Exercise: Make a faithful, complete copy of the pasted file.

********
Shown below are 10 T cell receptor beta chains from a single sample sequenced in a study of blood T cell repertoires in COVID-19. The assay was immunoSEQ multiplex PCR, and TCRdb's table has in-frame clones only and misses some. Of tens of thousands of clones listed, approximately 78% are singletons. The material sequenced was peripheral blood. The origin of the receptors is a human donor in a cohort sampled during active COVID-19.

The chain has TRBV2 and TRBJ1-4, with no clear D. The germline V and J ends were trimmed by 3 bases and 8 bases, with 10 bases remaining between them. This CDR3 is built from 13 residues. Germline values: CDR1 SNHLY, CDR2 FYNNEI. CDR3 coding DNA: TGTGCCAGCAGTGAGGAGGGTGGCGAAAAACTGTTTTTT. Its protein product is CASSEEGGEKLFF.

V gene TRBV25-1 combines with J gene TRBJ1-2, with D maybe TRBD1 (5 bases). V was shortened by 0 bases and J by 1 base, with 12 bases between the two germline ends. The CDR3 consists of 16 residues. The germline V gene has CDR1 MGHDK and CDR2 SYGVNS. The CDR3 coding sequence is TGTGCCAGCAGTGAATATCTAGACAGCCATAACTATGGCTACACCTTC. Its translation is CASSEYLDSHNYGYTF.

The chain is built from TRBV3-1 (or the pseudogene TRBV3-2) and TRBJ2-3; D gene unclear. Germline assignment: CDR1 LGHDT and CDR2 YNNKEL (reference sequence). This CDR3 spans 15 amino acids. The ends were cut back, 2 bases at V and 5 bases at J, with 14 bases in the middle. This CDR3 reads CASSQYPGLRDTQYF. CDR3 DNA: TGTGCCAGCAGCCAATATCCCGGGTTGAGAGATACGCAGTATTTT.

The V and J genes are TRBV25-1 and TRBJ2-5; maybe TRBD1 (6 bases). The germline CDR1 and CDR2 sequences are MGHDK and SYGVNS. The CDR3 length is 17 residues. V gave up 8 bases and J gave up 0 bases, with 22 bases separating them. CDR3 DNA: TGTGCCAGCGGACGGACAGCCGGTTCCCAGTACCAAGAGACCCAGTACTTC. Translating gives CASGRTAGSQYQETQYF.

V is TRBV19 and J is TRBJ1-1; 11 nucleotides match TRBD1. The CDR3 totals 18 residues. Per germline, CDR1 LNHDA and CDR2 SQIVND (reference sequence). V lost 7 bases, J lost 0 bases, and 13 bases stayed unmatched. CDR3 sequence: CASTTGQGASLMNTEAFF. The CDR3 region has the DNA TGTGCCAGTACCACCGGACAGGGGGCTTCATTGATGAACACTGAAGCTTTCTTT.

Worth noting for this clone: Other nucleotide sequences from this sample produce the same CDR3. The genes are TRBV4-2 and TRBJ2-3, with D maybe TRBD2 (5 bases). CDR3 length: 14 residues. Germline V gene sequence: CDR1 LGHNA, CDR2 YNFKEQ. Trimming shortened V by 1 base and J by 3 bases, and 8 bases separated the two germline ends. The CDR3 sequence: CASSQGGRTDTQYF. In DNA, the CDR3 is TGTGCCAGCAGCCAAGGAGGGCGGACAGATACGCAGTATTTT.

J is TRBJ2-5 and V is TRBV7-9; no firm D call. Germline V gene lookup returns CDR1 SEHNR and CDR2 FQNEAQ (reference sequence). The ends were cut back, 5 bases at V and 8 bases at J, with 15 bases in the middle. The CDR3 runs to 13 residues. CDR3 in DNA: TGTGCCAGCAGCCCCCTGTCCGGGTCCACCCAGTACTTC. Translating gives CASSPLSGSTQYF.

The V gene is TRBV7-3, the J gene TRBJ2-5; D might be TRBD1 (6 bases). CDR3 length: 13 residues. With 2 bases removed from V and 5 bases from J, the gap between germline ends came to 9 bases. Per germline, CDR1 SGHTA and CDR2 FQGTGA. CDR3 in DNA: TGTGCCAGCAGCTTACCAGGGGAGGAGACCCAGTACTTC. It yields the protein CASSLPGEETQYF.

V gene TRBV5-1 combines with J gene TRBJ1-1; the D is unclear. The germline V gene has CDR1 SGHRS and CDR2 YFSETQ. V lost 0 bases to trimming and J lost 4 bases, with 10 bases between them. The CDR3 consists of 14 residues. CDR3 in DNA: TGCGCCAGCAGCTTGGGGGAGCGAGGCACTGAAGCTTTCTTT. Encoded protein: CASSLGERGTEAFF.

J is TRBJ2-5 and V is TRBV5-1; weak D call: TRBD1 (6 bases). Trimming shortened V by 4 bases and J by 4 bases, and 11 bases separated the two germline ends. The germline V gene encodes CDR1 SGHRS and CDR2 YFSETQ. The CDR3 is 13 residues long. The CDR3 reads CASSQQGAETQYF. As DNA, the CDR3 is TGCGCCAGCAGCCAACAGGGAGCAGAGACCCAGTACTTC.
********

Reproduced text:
Shown below are 10 T cell receptor beta chains from a single sample sequenced in a study of blood T cell repertoires in COVID-19. The assay was immunoSEQ multiplex PCR, and TCRdb's table has in-frame clones only and misses some. Of tens of thousands of clones listed, approximately 78% are singletons. The material sequenced was peripheral blood. The origin of the receptors is a human donor in a cohort sampled during active COVID-19.

The chain has TRBV2 and TRBJ1-4, with no clear D. The germline V and J ends were trimmed by 3 bases and 8 bases, with 10 bases remaining between them. This CDR3 is built from 13 residues. Germline values: CDR1 SNHLY, CDR2 FYNNEI. CDR3 coding DNA: TGTGCCAGCAGTGAGGAGGGTGGCGAAAAACTGTTTTTT. Its protein product is CASSEEGGEKLFF.

V gene TRBV25-1 combines with J gene TRBJ1-2, with D maybe TRBD1 (5 bases). V was shortened by 0 bases and J by 1 base, with 12 bases between the two germline ends. The CDR3 consists of 16 residues. The germline V gene has CDR1 MGHDK and CDR2 SYGVNS. The CDR3 coding sequence is TGTGCCAGCAGTGAATATCTAGACAGCCATAACTATGGCTACACCTTC. Its translation is CASSEYLDSHNYGYTF.

The chain is built from TRBV3-1 (or the pseudogene TRBV3-2) and TRBJ2-3; D gene unclear. Germline assignment: CDR1 LGHDT and CDR2 YNNKEL (reference sequence). This CDR3 spans 15 amino acids. The ends were cut back, 2 bases at V and 5 bases at J, with 14 bases in the middle. This CDR3 reads CASSQYPGLRDTQYF. CDR3 DNA: TGTGCCAGCAGCCAATATCCCGGGTTGAGAGATACGCAGTATTTT.

The V and J genes are TRBV25-1 and TRBJ2-5; maybe TRBD1 (6 bases). The germline CDR1 and CDR2 sequences are MGHDK and SYGVNS. The CDR3 length is 17 residues. V gave up 8 bases and J gave up 0 bases, with 22 bases separating them. CDR3 DNA: TGTGCCAGCGGACGGACAGCCGGTTCCCAGTACCAAGAGACCCAGTACTTC. Translating gives CASGRTAGSQYQETQYF.

V is TRBV19 and J is TRBJ1-1; 11 nucleotides match TRBD1. The CDR3 totals 18 residues. Per germline, CDR1 LNHDA and CDR2 SQIVND (reference sequence). V lost 7 bases, J lost 0 bases, and 13 bases stayed unmatched. CDR3 sequence: CASTTGQGASLMNTEAFF. The CDR3 region has the DNA TGTGCCAGTACCACCGGACAGGGGGCTTCATTGATGAACACTGAAGCTTTCTTT.

Worth noting for this clone: Other nucleotide sequences from this sample produce the same CDR3. The genes are TRBV4-2 and TRBJ2-3, with D maybe TRBD2 (5 bases). CDR3 length: 14 residues. Germline V gene sequence: CDR1 LGHNA, CDR2 YNFKEQ. Trimming shortened V by 1 base and J by 3 bases, and 8 bases separated the two germline ends. The CDR3 sequence: CASSQGGRTDTQYF. In DNA, the CDR3 is TGTGCCAGCAGCCAAGGAGGGCGGACAGATACGCAGTATTTT.

J is TRBJ2-5 and V is TRBV7-9; no firm D call. Germline V gene lookup returns CDR1 SEHNR and CDR2 FQNEAQ (reference sequence). The ends were cut back, 5 bases at V and 8 bases at J, with 15 bases in the middle. The CDR3 runs to 13 residues. CDR3 in DNA: TGTGCCAGCAGCCCCCTGTCCGGGTCCACCCAGTACTTC. Translating gives CASSPLSGSTQYF.

The V gene is TRBV7-3, the J gene TRBJ2-5; D might be TRBD1 (6 bases). CDR3 length: 13 residues. With 2 bases removed from V and 5 bases from J, the gap between germline ends came to 9 bases. Per germline, CDR1 SGHTA and CDR2 FQGTGA. CDR3 in DNA: TGTGCCAGCAGCTTACCAGGGGAGGAGACCCAGTACTTC. It yields the protein CASSLPGEETQYF.

V gene TRBV5-1 combines with J gene TRBJ1-1; the D is unclear. The germline V gene has CDR1 SGHRS and CDR2 YFSETQ. V lost 0 bases to trimming and J lost 4 bases, with 10 bases between them. The CDR3 consists of 14 residues. CDR3 in DNA: TGCGCCAGCAGCTTGGGGGAGCGAGGCACTGAAGCTTTCTTT. Encoded protein: CASSLGERGTEAFF.

J is TRBJ2-5 and V is TRBV5-1; weak D call: TRBD1 (6 bases). Trimming shortened V by 4 bases and J by 4 bases, and 11 bases separated the two germline ends. The germline V gene encodes CDR1 SGHRS and CDR2 YFSETQ. The CDR3 is 13 residues long. The CDR3 reads CASSQQGAETQYF. As DNA, the CDR3 is TGCGCCAGCAGCCAACAGGGAGCAGAGACCCAGTACTTC.